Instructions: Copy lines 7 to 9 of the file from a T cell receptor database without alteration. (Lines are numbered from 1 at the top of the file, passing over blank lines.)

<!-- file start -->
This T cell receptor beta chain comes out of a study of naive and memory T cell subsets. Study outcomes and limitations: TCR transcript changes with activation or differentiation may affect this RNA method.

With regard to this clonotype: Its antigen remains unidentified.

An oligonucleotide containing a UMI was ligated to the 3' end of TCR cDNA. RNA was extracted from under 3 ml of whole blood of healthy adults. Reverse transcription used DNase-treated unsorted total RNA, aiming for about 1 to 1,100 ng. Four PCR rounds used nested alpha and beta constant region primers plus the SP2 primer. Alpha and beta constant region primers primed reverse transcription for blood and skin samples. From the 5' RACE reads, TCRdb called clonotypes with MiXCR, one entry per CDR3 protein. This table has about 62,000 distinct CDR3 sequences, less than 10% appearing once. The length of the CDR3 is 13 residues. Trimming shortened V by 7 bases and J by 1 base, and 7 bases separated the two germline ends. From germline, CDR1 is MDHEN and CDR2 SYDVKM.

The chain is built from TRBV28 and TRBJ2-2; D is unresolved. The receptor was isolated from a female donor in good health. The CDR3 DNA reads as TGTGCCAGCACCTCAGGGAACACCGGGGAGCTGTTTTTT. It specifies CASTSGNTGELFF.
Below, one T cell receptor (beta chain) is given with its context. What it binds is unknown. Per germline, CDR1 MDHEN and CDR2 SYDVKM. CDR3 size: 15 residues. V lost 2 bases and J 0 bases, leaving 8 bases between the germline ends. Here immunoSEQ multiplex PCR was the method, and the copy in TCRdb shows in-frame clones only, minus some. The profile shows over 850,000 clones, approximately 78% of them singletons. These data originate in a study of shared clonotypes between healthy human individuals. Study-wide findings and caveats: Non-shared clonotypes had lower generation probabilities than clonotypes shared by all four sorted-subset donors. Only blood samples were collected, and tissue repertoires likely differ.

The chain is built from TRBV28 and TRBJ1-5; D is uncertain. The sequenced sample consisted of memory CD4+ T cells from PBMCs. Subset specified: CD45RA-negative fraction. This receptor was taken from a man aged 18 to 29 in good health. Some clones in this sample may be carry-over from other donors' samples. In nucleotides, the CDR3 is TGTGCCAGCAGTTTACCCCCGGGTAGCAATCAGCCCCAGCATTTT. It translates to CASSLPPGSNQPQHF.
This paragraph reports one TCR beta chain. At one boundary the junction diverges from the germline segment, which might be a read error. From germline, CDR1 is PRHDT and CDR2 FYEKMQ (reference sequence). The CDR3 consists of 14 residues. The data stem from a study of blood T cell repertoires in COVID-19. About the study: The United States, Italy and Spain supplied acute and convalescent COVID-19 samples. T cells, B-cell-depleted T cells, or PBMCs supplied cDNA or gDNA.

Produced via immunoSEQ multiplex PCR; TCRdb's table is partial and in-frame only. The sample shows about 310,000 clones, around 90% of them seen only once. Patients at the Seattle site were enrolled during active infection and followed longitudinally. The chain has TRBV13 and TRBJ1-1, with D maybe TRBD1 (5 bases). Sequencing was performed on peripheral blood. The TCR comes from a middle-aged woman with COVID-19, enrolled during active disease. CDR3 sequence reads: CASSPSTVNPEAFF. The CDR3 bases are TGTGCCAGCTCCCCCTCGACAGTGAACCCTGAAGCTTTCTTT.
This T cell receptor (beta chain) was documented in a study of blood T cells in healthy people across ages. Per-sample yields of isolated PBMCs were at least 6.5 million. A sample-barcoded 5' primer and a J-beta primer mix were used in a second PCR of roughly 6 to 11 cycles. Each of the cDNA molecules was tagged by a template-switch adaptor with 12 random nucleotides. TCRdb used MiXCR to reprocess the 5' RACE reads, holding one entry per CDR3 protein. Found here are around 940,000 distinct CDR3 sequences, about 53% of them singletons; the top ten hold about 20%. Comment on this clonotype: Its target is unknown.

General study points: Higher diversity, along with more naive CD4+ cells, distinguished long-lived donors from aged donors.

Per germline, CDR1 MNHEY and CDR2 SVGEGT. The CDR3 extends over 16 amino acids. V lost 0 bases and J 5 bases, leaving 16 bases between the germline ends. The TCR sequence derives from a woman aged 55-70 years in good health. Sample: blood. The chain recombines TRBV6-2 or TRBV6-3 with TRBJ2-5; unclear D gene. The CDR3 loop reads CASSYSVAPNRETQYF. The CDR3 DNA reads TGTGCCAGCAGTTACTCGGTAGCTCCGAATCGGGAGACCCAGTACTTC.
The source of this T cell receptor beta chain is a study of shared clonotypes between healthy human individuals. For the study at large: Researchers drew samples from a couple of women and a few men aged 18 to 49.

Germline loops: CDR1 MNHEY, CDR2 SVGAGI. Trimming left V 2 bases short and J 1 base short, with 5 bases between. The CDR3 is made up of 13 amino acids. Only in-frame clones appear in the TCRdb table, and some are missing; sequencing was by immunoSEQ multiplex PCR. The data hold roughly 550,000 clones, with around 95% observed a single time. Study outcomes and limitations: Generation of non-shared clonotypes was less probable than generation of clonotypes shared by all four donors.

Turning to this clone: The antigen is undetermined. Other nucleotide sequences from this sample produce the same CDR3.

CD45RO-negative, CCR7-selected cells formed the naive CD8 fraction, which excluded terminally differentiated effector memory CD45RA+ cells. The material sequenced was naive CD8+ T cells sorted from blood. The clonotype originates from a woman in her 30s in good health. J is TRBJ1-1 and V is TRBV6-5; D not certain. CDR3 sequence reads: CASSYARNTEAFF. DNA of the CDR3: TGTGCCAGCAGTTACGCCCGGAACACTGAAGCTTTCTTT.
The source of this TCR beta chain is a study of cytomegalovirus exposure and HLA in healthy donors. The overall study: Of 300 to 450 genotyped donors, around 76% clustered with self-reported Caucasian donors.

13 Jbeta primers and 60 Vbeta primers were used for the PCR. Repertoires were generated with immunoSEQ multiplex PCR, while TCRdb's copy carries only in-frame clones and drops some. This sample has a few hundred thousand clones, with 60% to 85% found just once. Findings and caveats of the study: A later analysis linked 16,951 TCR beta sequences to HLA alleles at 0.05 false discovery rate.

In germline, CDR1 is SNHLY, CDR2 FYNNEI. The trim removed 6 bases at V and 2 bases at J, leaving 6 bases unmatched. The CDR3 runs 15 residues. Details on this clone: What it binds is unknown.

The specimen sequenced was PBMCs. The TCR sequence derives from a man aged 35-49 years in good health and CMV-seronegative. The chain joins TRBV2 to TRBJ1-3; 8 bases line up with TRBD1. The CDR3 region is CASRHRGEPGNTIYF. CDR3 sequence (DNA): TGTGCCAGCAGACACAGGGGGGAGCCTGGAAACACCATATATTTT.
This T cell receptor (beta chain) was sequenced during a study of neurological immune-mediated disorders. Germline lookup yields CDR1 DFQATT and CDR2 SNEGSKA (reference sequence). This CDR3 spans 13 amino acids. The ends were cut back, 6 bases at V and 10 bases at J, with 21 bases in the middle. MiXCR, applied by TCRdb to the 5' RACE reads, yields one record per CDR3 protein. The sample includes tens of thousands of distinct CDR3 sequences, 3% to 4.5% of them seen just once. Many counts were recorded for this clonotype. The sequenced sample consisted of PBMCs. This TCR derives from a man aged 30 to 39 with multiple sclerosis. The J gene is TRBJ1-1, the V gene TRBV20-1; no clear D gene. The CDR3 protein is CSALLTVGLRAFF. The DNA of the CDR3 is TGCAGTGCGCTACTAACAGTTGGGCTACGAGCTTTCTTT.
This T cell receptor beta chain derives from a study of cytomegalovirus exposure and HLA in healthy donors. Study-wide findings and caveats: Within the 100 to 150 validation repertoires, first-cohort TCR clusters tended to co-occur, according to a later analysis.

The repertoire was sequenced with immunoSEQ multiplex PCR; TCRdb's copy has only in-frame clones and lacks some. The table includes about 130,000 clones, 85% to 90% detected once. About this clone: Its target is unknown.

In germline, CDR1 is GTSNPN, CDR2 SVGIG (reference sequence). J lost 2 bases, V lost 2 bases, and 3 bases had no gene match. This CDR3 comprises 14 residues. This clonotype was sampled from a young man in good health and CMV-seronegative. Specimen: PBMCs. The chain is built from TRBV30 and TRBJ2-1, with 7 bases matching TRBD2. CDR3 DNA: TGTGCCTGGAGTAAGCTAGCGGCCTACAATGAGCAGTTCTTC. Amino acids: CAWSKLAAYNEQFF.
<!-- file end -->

This paragraph reports one TCR beta chain. At one boundary the junction diverges from the germline segment, which might be a read error. From germline, CDR1 is PRHDT and CDR2 FYEKMQ (reference sequence). The CDR3 consists of 14 residues. The data stem from a study of blood T cell repertoires in COVID-19. About the study: The United States, Italy and Spain supplied acute and convalescent COVID-19 samples. T cells, B-cell-depleted T cells, or PBMCs supplied cDNA or gDNA.

Produced via immunoSEQ multiplex PCR; TCRdb's table is partial and in-frame only. The sample shows about 310,000 clones, around 90% of them seen only once. Patients at the Seattle site were enrolled during active infection and followed longitudinally. The chain has TRBV13 and TRBJ1-1, with D maybe TRBD1 (5 bases). Sequencing was performed on peripheral blood. The TCR comes from a middle-aged woman with COVID-19, enrolled during active disease. CDR3 sequence reads: CASSPSTVNPEAFF. The CDR3 bases are TGTGCCAGCTCCCCCTCGACAGTGAACCCTGAAGCTTTCTTT.
This T cell receptor (beta chain) was documented in a study of blood T cells in healthy people across ages. Per-sample yields of isolated PBMCs were at least 6.5 million. A sample-barcoded 5' primer and a J-beta primer mix were used in a second PCR of roughly 6 to 11 cycles. Each of the cDNA molecules was tagged by a template-switch adaptor with 12 random nucleotides. TCRdb used MiXCR to reprocess the 5' RACE reads, holding one entry per CDR3 protein. Found here are around 940,000 distinct CDR3 sequences, about 53% of them singletons; the top ten hold about 20%. Comment on this clonotype: Its target is unknown.